That is very intuitive, your asking that - here is a brief story as to why that particular quote owns a certain power for me, where the crow activities are concerned: in October 2011 the fantastic trio Haptic played the last crow concert of that year. Haptic – Joseph Clayton Mills, Steven Hess and Adam Sonderberg – were house guests of my wife Allie and I. As happens often with visiting musicians, we sat up following the concert into the wee hours engaged in conversations that link favorite authors, painters, filmmakers, philosophers, even musicians. Personal and more abstract pleasures and experiences are in those mixes, encounters as important in their way as the concerts that serve as the occasion for our meeting. Anyway, towards morning, Allie, Sonderberg and I were talking a bit about our engagement with the Occupy movement activities happening at that time in the streets of Minneapolis. In a way I cannot adequately convey here, the three of us – with quite divergent views on the efficacy of such actions as Occupy, and similar direct actions we were engaged in – came to a point where we agreed that, as Sonderberg put it, it is also in nights such as this one, in encounters such as we were enjoying, in the endless small occasions of sparsely attended experimental music shows, for example, that important things are sustained, kept alive – it was an indelible moment, one I have enjoyed many times with friends near and long-known, but was now discovering with people traveling here to play whom I would only know a few hours, before we’d all return to our regularly scheduled lives. I have enjoyed intense moments like this with, for example, Keith Rowe, Will Guthrie, Jeph Jerman, Nathan McLaughlin, and Joe Houpert…enough to realize that when I stopped complaining and started working on an infrastructure to support events that own the sort of vitality I look for in this music, what Hillman describes comes about.There is that old anarchist principle about making the world you want to live in, not waiting for someone else, not expecting anything to happen, not reacting to the enervated scenes around you – simply make something happen with like-minded individuals, for fun and for free.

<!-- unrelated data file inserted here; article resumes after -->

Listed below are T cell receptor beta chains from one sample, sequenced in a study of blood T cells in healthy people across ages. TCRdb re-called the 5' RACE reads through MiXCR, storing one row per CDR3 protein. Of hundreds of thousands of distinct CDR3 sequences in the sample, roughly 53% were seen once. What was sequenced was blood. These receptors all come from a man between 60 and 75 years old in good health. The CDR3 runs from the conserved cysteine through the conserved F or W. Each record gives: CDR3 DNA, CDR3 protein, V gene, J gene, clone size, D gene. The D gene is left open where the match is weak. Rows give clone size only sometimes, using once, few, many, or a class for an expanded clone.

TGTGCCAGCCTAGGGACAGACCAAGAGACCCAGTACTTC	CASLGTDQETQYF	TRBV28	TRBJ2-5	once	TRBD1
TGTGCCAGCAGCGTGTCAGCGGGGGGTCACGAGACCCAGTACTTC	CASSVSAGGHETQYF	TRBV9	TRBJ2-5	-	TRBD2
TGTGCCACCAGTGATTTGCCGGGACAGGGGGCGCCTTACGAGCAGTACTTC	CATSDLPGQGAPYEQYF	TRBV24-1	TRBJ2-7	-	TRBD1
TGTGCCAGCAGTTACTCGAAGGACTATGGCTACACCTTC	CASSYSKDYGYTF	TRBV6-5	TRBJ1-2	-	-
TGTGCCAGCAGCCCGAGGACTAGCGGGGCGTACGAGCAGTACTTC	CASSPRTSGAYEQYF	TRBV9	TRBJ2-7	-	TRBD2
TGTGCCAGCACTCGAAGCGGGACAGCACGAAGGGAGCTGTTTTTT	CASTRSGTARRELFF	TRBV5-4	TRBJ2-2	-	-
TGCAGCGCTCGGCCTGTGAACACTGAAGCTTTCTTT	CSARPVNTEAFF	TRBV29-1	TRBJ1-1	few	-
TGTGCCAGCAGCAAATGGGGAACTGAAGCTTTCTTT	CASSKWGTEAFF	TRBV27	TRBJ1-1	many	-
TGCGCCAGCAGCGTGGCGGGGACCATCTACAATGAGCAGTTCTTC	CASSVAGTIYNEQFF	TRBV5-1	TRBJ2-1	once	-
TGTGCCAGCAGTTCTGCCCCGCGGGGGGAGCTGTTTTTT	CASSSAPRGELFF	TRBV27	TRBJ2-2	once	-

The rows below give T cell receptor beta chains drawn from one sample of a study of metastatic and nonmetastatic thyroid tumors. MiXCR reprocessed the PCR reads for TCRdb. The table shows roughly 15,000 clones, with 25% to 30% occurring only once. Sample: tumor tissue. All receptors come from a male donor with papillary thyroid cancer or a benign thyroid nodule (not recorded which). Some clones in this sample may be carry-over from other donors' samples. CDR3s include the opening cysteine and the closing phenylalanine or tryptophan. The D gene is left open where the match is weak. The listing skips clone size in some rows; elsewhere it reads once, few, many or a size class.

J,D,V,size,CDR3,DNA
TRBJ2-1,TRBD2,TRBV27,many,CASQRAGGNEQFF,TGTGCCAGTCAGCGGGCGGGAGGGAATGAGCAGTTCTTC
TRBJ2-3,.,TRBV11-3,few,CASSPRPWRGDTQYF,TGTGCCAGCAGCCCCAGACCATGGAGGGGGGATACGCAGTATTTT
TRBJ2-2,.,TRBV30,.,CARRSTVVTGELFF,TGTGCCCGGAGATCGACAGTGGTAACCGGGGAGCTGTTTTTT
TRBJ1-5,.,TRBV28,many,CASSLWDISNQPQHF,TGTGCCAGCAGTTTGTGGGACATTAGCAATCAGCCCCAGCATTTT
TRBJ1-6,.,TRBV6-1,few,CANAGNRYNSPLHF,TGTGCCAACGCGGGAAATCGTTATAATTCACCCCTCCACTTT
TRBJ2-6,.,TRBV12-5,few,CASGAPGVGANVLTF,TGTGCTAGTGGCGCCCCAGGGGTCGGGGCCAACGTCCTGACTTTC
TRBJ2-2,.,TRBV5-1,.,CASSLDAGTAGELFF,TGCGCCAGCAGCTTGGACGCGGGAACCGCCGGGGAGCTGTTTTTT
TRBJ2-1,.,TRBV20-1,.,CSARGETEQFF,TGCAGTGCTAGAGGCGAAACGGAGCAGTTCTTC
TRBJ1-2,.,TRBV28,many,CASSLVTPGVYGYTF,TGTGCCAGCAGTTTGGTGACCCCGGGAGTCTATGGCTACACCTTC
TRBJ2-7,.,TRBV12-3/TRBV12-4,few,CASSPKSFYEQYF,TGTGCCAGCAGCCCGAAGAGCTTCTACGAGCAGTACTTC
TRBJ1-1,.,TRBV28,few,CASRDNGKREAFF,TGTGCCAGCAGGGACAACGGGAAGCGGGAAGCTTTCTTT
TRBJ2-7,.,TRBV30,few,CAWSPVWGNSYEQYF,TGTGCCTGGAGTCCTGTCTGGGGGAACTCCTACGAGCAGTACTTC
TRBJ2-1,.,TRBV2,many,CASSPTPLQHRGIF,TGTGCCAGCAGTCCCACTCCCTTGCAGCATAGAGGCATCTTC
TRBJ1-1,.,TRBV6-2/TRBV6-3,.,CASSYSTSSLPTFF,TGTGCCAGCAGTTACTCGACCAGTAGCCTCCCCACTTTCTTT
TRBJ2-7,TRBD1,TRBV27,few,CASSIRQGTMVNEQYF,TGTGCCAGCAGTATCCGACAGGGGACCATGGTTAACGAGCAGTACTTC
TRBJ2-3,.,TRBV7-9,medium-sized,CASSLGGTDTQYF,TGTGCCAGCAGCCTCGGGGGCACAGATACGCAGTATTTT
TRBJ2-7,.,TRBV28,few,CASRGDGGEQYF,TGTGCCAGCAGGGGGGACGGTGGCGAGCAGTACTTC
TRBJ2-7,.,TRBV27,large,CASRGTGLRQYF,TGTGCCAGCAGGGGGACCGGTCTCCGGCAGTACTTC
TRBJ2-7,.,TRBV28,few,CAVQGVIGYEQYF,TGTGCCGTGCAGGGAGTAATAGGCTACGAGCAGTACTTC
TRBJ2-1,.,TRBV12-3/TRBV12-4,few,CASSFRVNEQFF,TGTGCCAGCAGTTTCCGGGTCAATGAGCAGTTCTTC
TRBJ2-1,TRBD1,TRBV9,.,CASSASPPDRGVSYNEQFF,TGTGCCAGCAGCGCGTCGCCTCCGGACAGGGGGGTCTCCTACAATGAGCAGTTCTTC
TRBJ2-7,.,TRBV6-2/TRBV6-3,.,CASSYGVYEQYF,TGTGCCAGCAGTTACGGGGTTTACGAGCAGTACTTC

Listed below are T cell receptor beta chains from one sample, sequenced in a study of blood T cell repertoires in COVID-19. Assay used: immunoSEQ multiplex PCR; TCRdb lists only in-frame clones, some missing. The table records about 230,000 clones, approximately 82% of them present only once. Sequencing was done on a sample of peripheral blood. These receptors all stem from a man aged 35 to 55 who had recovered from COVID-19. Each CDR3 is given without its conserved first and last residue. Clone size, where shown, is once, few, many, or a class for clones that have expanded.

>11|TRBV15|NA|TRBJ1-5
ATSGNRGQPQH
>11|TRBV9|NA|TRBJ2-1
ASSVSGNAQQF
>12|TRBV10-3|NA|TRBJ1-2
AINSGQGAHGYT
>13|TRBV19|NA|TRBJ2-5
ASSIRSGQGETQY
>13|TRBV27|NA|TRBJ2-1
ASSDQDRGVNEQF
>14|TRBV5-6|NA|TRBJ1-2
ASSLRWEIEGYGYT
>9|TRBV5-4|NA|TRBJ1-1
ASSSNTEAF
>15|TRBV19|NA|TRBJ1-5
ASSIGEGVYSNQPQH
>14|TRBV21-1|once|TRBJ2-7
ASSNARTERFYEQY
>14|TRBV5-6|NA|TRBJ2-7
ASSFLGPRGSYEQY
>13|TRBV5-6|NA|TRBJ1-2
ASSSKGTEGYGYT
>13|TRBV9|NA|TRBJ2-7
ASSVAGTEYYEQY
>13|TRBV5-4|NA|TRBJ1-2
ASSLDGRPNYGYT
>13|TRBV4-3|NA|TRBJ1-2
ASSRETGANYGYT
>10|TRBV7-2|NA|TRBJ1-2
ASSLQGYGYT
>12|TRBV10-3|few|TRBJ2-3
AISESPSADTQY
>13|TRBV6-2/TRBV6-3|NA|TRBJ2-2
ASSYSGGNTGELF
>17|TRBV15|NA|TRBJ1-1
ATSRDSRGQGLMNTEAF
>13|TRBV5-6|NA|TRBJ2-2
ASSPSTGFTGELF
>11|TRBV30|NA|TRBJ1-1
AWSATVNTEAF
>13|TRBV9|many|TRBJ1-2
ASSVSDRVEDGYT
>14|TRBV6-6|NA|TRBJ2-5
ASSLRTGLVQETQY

I know that Michael Pisaro had debuted a new composition at a cwnm performance a few years ago and I see that right out of the gates in this year’s series you’ll be hosting Hong Chulki from Seoul, which will mark his first performance in the U.S. Are there any other noteworthy performers/performances/compositions unique to this year’s cwnm series that you’d like to or can mention at this stage?
I can honestly say that I am excited to present all 28 musicians in the 2013 series; in 2012 I presented a local musician in his first public performance, and Keith Rowe, and I am confident both would say they felt that their work, and my preparation for their appearance, was treated with the utmost respect and enthusiasm.
One reason I introduce each set is to establish that ground in the room; I have gone to too many shows where the inexorable, sometimes subtle, sometimes overt creep of hierarchy is felt in the presentation of the participants. The key to maintaining equanimity towards all the music/musicians in the crow series is in this ground being established up front. For example, I recall shows locally in which local musicians were informed at the show that the touring musician would get the door, as they were, after all, touring. Hierarchy creeps into the damndest situations, so pervasive and inculcated is the rock star sensibility. I realize how silly this reads, as we are talking about concerts of maybe 20-30 attendees, with musicians paid from the door. Nonetheless, I see this hierarchical system play out on music boards, in small venues, and the like.